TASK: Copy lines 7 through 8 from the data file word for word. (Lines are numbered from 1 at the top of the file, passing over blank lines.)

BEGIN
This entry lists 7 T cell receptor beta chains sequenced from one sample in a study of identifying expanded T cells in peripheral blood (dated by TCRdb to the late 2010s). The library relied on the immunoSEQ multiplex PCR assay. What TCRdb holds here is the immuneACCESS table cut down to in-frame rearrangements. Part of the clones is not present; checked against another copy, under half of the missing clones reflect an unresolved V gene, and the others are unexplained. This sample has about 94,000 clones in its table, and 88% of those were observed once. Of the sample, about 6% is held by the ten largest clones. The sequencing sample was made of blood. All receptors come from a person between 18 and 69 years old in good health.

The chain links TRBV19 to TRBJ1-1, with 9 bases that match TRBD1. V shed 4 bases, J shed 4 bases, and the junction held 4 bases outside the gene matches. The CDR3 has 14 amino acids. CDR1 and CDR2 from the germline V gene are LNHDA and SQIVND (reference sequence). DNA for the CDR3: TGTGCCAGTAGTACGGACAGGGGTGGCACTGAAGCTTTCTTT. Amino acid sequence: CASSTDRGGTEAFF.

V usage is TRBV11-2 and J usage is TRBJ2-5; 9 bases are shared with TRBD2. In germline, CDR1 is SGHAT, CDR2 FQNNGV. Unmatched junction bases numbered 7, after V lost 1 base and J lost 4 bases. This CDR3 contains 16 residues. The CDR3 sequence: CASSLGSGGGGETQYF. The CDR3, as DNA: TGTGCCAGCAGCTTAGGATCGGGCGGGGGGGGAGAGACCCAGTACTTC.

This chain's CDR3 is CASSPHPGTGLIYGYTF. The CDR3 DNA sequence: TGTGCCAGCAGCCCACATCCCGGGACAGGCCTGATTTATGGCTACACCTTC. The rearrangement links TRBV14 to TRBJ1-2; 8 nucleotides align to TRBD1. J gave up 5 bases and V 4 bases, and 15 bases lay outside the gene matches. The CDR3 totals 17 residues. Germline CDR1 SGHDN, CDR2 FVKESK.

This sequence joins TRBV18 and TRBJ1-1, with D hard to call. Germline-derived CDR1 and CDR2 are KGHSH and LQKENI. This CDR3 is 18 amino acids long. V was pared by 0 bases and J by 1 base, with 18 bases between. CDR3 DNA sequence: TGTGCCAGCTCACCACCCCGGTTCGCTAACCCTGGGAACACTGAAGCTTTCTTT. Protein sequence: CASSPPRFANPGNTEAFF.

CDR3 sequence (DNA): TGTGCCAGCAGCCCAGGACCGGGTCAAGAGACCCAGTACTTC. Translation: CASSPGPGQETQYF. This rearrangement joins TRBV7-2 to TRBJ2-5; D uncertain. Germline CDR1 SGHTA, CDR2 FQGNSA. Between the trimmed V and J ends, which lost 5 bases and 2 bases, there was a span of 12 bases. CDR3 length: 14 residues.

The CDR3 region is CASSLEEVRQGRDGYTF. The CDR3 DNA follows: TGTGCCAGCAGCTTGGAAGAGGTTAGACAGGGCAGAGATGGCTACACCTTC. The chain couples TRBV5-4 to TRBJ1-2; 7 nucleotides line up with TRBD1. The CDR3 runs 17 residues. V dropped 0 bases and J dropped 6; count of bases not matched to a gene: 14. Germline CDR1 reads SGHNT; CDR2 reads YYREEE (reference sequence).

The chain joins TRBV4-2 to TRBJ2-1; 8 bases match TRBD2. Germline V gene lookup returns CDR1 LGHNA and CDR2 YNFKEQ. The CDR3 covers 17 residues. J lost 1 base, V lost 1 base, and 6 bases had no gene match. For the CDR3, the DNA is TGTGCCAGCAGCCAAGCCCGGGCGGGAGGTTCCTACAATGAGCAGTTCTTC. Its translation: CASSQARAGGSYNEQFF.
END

The CDR3 region is CASSLEEVRQGRDGYTF. The CDR3 DNA follows: TGTGCCAGCAGCTTGGAAGAGGTTAGACAGGGCAGAGATGGCTACACCTTC. The chain couples TRBV5-4 to TRBJ1-2; 7 nucleotides line up with TRBD1. The CDR3 runs 17 residues. V dropped 0 bases and J dropped 6; count of bases not matched to a gene: 14. Germline CDR1 reads SGHNT; CDR2 reads YYREEE (reference sequence).

The chain joins TRBV4-2 to TRBJ2-1; 8 bases match TRBD2. Germline V gene lookup returns CDR1 LGHNA and CDR2 YNFKEQ. The CDR3 covers 17 residues. J lost 1 base, V lost 1 base, and 6 bases had no gene match. For the CDR3, the DNA is TGTGCCAGCAGCCAAGCCCGGGCGGGAGGTTCCTACAATGAGCAGTTCTTC. Its translation: CASSQARAGGSYNEQFF.